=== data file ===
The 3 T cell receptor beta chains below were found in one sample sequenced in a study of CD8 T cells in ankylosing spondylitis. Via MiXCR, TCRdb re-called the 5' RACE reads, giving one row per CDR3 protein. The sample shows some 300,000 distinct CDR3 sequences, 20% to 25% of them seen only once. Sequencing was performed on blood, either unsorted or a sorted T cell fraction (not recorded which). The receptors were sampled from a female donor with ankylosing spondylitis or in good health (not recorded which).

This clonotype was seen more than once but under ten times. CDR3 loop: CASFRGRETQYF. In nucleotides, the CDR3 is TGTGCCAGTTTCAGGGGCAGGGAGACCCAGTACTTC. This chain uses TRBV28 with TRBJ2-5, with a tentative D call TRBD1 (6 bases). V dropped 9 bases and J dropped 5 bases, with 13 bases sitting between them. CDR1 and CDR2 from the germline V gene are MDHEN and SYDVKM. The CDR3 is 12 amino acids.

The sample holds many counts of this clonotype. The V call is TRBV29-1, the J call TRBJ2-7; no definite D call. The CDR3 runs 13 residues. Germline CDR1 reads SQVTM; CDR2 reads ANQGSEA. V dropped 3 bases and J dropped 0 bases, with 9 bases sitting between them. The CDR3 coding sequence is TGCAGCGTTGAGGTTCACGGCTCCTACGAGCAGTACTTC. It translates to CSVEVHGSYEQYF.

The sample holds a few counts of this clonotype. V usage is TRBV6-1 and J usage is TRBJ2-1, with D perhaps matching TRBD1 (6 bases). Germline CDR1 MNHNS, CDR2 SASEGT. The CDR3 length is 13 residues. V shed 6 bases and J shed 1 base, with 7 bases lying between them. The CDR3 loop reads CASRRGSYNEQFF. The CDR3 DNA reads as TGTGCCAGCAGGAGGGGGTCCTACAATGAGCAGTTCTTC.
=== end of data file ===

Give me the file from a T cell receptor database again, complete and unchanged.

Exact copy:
The 3 T cell receptor beta chains below were found in one sample sequenced in a study of CD8 T cells in ankylosing spondylitis. Via MiXCR, TCRdb re-called the 5' RACE reads, giving one row per CDR3 protein. The sample shows some 300,000 distinct CDR3 sequences, 20% to 25% of them seen only once. Sequencing was performed on blood, either unsorted or a sorted T cell fraction (not recorded which). The receptors were sampled from a female donor with ankylosing spondylitis or in good health (not recorded which).

This clonotype was seen more than once but under ten times. CDR3 loop: CASFRGRETQYF. In nucleotides, the CDR3 is TGTGCCAGTTTCAGGGGCAGGGAGACCCAGTACTTC. This chain uses TRBV28 with TRBJ2-5, with a tentative D call TRBD1 (6 bases). V dropped 9 bases and J dropped 5 bases, with 13 bases sitting between them. CDR1 and CDR2 from the germline V gene are MDHEN and SYDVKM. The CDR3 is 12 amino acids.

The sample holds many counts of this clonotype. The V call is TRBV29-1, the J call TRBJ2-7; no definite D call. The CDR3 runs 13 residues. Germline CDR1 reads SQVTM; CDR2 reads ANQGSEA. V dropped 3 bases and J dropped 0 bases, with 9 bases sitting between them. The CDR3 coding sequence is TGCAGCGTTGAGGTTCACGGCTCCTACGAGCAGTACTTC. It translates to CSVEVHGSYEQYF.

The sample holds a few counts of this clonotype. V usage is TRBV6-1 and J usage is TRBJ2-1, with D perhaps matching TRBD1 (6 bases). Germline CDR1 MNHNS, CDR2 SASEGT. The CDR3 length is 13 residues. V shed 6 bases and J shed 1 base, with 7 bases lying between them. The CDR3 loop reads CASRRGSYNEQFF. The CDR3 DNA reads as TGTGCCAGCAGGAGGGGGTCCTACAATGAGCAGTTCTTC.